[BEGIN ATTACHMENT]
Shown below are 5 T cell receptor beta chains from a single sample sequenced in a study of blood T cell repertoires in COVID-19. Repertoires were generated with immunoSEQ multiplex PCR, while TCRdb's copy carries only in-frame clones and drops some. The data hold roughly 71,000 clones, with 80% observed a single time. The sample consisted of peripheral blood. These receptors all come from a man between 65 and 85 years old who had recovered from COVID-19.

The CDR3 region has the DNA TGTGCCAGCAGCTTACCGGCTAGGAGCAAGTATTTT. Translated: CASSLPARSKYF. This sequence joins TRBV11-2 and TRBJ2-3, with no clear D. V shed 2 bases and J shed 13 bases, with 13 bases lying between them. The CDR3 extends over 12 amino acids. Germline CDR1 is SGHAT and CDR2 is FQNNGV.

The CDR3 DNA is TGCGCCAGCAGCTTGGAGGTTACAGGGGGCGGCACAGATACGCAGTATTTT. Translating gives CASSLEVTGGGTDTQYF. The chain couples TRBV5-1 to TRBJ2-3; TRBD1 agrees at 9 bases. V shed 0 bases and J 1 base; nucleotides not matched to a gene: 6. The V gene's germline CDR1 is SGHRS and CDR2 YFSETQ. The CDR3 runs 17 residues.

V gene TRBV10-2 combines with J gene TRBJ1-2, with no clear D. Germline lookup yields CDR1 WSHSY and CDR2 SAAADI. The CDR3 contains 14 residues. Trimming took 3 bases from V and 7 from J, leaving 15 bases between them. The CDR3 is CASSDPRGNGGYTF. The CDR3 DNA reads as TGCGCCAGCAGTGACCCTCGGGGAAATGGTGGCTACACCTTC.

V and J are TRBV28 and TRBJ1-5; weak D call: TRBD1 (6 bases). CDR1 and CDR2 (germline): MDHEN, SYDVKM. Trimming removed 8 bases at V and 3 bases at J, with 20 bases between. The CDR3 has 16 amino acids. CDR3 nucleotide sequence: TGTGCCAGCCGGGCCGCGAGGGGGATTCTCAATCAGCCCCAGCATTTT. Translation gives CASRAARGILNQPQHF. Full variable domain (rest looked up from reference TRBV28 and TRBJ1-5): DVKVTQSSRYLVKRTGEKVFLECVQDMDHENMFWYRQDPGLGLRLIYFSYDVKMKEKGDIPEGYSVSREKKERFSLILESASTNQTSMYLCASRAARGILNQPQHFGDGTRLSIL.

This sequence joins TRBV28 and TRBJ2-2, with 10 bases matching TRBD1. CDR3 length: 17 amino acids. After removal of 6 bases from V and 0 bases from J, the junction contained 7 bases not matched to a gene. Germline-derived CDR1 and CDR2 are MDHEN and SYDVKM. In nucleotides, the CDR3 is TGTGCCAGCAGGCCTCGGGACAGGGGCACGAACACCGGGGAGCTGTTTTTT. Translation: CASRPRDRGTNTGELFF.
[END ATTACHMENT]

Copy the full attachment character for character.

Shown below are 5 T cell receptor beta chains from a single sample sequenced in a study of blood T cell repertoires in COVID-19. Repertoires were generated with immunoSEQ multiplex PCR, while TCRdb's copy carries only in-frame clones and drops some. The data hold roughly 71,000 clones, with 80% observed a single time. The sample consisted of peripheral blood. These receptors all come from a man between 65 and 85 years old who had recovered from COVID-19.

The CDR3 region has the DNA TGTGCCAGCAGCTTACCGGCTAGGAGCAAGTATTTT. Translated: CASSLPARSKYF. This sequence joins TRBV11-2 and TRBJ2-3, with no clear D. V shed 2 bases and J shed 13 bases, with 13 bases lying between them. The CDR3 extends over 12 amino acids. Germline CDR1 is SGHAT and CDR2 is FQNNGV.

The CDR3 DNA is TGCGCCAGCAGCTTGGAGGTTACAGGGGGCGGCACAGATACGCAGTATTTT. Translating gives CASSLEVTGGGTDTQYF. The chain couples TRBV5-1 to TRBJ2-3; TRBD1 agrees at 9 bases. V shed 0 bases and J 1 base; nucleotides not matched to a gene: 6. The V gene's germline CDR1 is SGHRS and CDR2 YFSETQ. The CDR3 runs 17 residues.

V gene TRBV10-2 combines with J gene TRBJ1-2, with no clear D. Germline lookup yields CDR1 WSHSY and CDR2 SAAADI. The CDR3 contains 14 residues. Trimming took 3 bases from V and 7 from J, leaving 15 bases between them. The CDR3 is CASSDPRGNGGYTF. The CDR3 DNA reads as TGCGCCAGCAGTGACCCTCGGGGAAATGGTGGCTACACCTTC.

V and J are TRBV28 and TRBJ1-5; weak D call: TRBD1 (6 bases). CDR1 and CDR2 (germline): MDHEN, SYDVKM. Trimming removed 8 bases at V and 3 bases at J, with 20 bases between. The CDR3 has 16 amino acids. CDR3 nucleotide sequence: TGTGCCAGCCGGGCCGCGAGGGGGATTCTCAATCAGCCCCAGCATTTT. Translation gives CASRAARGILNQPQHF. Full variable domain (rest looked up from reference TRBV28 and TRBJ1-5): DVKVTQSSRYLVKRTGEKVFLECVQDMDHENMFWYRQDPGLGLRLIYFSYDVKMKEKGDIPEGYSVSREKKERFSLILESASTNQTSMYLCASRAARGILNQPQHFGDGTRLSIL.

This sequence joins TRBV28 and TRBJ2-2, with 10 bases matching TRBD1. CDR3 length: 17 amino acids. After removal of 6 bases from V and 0 bases from J, the junction contained 7 bases not matched to a gene. Germline-derived CDR1 and CDR2 are MDHEN and SYDVKM. In nucleotides, the CDR3 is TGTGCCAGCAGGCCTCGGGACAGGGGCACGAACACCGGGGAGCTGTTTTTT. Translation: CASRPRDRGTNTGELFF.